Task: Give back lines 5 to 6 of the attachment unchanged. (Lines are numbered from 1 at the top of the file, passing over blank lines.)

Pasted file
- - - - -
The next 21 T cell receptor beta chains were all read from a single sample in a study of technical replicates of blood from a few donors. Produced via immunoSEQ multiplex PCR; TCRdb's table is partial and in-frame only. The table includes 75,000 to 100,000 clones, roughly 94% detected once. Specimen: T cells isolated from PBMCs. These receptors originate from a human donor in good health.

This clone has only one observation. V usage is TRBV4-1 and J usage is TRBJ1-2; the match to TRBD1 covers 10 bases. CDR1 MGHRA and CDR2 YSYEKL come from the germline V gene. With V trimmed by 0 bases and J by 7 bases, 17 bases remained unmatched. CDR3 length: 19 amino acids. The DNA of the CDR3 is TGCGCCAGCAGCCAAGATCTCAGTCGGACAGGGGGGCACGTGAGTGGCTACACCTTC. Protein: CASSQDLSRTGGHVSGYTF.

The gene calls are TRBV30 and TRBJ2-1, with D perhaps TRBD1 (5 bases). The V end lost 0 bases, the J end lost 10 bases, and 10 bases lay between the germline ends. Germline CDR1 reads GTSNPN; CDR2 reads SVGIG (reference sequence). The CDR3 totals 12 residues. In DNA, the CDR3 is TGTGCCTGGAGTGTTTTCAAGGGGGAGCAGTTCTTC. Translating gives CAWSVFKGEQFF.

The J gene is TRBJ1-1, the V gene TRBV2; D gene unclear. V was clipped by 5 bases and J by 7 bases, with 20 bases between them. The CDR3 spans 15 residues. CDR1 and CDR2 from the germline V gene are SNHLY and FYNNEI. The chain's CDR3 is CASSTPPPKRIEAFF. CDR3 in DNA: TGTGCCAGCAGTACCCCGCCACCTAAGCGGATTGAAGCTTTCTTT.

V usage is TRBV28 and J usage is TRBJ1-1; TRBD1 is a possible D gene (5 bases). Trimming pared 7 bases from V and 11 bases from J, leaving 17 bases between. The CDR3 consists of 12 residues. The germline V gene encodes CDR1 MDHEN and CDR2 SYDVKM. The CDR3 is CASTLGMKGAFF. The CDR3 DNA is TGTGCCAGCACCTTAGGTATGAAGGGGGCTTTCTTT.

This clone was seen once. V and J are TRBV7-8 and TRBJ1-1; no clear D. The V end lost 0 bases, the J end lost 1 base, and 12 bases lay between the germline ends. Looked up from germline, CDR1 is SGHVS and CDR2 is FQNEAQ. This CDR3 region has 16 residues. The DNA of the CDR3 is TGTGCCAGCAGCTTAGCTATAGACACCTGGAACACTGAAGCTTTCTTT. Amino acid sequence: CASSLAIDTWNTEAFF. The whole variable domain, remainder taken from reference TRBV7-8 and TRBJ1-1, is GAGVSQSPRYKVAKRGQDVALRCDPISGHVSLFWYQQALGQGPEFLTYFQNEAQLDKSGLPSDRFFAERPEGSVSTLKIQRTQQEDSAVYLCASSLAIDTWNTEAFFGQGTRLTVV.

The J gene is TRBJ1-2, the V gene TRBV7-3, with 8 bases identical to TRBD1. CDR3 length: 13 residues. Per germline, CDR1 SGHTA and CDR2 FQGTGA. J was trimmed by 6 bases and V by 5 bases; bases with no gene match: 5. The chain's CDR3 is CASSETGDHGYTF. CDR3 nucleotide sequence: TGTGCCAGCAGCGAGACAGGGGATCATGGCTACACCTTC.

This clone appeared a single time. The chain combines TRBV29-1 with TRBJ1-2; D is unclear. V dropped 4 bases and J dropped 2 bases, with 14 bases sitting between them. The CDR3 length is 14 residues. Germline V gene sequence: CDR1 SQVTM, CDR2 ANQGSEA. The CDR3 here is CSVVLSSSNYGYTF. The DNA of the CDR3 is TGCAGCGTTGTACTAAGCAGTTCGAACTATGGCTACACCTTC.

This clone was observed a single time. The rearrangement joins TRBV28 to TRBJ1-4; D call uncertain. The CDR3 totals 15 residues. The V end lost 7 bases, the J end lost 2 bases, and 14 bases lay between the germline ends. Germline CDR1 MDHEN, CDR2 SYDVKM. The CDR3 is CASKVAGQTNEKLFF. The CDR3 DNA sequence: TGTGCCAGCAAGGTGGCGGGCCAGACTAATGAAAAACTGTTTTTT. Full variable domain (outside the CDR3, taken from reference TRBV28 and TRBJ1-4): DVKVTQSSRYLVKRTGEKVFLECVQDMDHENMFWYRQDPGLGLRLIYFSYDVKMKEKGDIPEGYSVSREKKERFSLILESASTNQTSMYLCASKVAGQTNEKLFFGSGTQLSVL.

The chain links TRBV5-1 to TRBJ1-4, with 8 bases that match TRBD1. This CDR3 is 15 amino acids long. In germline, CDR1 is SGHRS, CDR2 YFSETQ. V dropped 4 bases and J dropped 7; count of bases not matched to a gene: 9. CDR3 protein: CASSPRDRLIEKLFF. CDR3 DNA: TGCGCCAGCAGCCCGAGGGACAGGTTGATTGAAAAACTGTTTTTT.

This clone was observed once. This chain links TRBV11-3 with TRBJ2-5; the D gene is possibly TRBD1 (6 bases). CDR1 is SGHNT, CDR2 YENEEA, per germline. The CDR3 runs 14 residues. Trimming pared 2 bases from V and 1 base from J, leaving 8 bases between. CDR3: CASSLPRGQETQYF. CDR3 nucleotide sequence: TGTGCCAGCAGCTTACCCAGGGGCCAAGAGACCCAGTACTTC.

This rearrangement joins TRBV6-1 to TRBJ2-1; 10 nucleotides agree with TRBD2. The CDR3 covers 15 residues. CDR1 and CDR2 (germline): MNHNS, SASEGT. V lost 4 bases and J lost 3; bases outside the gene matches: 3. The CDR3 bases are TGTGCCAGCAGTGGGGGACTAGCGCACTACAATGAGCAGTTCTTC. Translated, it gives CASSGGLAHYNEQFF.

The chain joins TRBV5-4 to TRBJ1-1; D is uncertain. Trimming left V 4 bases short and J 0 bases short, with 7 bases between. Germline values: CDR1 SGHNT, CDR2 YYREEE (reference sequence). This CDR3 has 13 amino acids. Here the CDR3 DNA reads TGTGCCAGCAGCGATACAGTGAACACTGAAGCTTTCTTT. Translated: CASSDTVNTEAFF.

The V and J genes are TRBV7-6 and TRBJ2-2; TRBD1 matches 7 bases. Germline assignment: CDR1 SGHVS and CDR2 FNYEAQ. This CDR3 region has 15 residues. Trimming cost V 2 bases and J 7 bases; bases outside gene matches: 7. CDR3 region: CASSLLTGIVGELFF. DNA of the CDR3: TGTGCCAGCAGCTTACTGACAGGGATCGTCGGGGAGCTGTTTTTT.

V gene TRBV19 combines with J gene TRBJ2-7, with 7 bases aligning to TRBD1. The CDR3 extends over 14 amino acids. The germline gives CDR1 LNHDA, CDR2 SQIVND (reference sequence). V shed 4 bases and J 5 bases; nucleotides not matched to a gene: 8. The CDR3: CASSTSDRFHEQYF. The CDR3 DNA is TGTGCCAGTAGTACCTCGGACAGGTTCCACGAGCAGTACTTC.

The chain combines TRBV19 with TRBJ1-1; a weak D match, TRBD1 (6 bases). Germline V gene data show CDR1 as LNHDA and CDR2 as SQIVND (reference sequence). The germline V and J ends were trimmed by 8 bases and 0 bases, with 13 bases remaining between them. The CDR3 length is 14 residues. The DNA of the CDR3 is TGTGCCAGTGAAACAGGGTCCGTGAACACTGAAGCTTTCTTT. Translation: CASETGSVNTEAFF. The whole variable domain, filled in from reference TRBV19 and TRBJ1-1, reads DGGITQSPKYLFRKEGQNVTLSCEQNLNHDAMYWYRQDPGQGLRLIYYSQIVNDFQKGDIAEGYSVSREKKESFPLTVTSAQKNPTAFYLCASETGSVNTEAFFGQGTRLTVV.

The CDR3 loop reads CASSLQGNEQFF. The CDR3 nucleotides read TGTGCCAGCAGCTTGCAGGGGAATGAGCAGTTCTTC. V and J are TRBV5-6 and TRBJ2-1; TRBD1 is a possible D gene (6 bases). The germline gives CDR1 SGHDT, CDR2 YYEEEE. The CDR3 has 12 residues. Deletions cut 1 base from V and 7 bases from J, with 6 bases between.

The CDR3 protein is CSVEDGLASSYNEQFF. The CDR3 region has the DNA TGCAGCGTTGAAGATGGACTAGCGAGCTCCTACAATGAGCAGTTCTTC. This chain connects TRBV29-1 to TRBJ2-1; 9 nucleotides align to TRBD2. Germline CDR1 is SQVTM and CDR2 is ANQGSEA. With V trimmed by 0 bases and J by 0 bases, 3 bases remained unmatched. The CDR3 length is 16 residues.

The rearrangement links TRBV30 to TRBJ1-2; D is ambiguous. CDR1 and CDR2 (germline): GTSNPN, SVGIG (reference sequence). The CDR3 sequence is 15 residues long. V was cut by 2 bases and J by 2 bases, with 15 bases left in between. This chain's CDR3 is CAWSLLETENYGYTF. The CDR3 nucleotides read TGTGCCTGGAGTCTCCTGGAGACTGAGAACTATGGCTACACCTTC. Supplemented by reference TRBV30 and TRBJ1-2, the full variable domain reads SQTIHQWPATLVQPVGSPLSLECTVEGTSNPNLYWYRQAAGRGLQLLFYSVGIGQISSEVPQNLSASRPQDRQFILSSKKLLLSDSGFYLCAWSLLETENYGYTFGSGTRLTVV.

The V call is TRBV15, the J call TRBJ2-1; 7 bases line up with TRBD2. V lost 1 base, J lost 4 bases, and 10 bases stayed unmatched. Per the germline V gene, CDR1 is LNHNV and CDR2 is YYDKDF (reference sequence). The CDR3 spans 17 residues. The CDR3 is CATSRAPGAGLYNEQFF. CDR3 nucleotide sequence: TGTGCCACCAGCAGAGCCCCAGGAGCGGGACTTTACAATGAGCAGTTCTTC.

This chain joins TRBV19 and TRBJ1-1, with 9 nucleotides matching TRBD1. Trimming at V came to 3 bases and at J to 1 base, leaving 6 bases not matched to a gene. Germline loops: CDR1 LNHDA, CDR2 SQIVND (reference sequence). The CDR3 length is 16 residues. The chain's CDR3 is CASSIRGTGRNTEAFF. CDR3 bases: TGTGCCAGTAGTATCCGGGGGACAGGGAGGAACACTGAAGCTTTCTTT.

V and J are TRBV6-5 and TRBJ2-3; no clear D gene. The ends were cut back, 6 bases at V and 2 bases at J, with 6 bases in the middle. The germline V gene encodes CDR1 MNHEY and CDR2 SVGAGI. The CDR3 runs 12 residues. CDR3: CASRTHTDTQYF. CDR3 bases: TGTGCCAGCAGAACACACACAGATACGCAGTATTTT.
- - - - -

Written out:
V usage is TRBV28 and J usage is TRBJ1-1; TRBD1 is a possible D gene (5 bases). Trimming pared 7 bases from V and 11 bases from J, leaving 17 bases between. The CDR3 consists of 12 residues. The germline V gene encodes CDR1 MDHEN and CDR2 SYDVKM. The CDR3 is CASTLGMKGAFF. The CDR3 DNA is TGTGCCAGCACCTTAGGTATGAAGGGGGCTTTCTTT.

This clone was seen once. V and J are TRBV7-8 and TRBJ1-1; no clear D. The V end lost 0 bases, the J end lost 1 base, and 12 bases lay between the germline ends. Looked up from germline, CDR1 is SGHVS and CDR2 is FQNEAQ. This CDR3 region has 16 residues. The DNA of the CDR3 is TGTGCCAGCAGCTTAGCTATAGACACCTGGAACACTGAAGCTTTCTTT. Amino acid sequence: CASSLAIDTWNTEAFF. The whole variable domain, remainder taken from reference TRBV7-8 and TRBJ1-1, is GAGVSQSPRYKVAKRGQDVALRCDPISGHVSLFWYQQALGQGPEFLTYFQNEAQLDKSGLPSDRFFAERPEGSVSTLKIQRTQQEDSAVYLCASSLAIDTWNTEAFFGQGTRLTVV.